More “Suspicious” CasesOne type of SNHL that should give rise to suspicion of cochlear dead spots is a moderate degree of reverse hearing loss; another type is a severe degree of precipitous high-frequency hearing loss. For either type, amplification for the worst thresholds might not be the best course of action. For example, excess high-frequency gain can result in feedback for the person with precipitous hearing loss.
Moderate Reverse-Sloping SNHL. Be suspicious of reverse-sloping SNHL, as it could be indicative of low-frequency dead regions. It is very possible that the person could be completely deaf in the low frequencies; however, due to the asymmetric shape of the traveling wave, only a moderate reverse hearing loss may be revealed.
Consider someone who has completely dead inner and outer hair cells for the frequencies below 1000 Hz. In this case, intense low-frequency stimulation results in a traveling wave with a peak at the apical (low-frequency) hair cell region of the cochlea. The long tail of the traveling wave, however, may still extend into the healthy mid-frequency regions (Figure 7). Even though these low-frequency hair cells might be dead, a moderate amount of low-frequency stimulation might still excite living mid-frequency hair cells, thus causing the person to raise a hand, indicating he/she indeed heard a tone. In this case, the person might be “hearing” these low frequencies with their healthy mid-frequency hair cells, and not by means of their dead low-frequency hair cells!

Figure 7. Low-frequency dead spots may reveal only a moderate, low frequency SNHL with a reverse audiogram. Due to the long tail of the traveling wave, intense, low-frequency stimulation may “excite” the healthy mid-frequency hair cell regions (gray area of traveling wave diagram at top of figure). In this case, the person will indicate a response, but it will not truly arise from hearing in the low-frequency hair cell regions.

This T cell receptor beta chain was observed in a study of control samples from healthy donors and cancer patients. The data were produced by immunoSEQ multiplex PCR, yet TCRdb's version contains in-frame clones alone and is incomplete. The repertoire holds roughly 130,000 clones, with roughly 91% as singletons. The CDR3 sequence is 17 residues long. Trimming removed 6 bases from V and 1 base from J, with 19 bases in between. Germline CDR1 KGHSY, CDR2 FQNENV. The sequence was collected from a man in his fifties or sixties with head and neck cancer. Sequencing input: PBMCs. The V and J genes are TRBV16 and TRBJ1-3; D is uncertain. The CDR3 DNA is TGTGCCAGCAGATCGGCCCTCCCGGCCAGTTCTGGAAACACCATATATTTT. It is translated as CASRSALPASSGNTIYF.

Severe Precipitous High-Frequency SNHL. Severe precipitous high-frequency SNHL can indicate high-frequency cochlear dead regions. Here, it is possible that the high-frequency thresholds do not truly arise from damaged high-frequency hair cells. On the contrary, these thresholds might result from indirect stimulation of low-frequency hair cells.
High-frequency stimulation would have to be quite intense to enable the steep front of the traveling wave to extend into the living, healthy mid-frequency hair cell regions. The steep slope of the precipitous high-frequency hearing loss thus might reflect the steep front of the traveling wave as it occurs in the cochlea(Figure 8). In this case, even though the high-frequency hair cells might be totally dead, an intense high-frequency tone might stimulate mid-frequency hair cells, causing the person to raise a hand indicating he/she heard something. The high-frequency thresholds are not truly indicative of high-frequency sensitivity; rather, they are a result of indirect stimulation of remote living hair cell regions.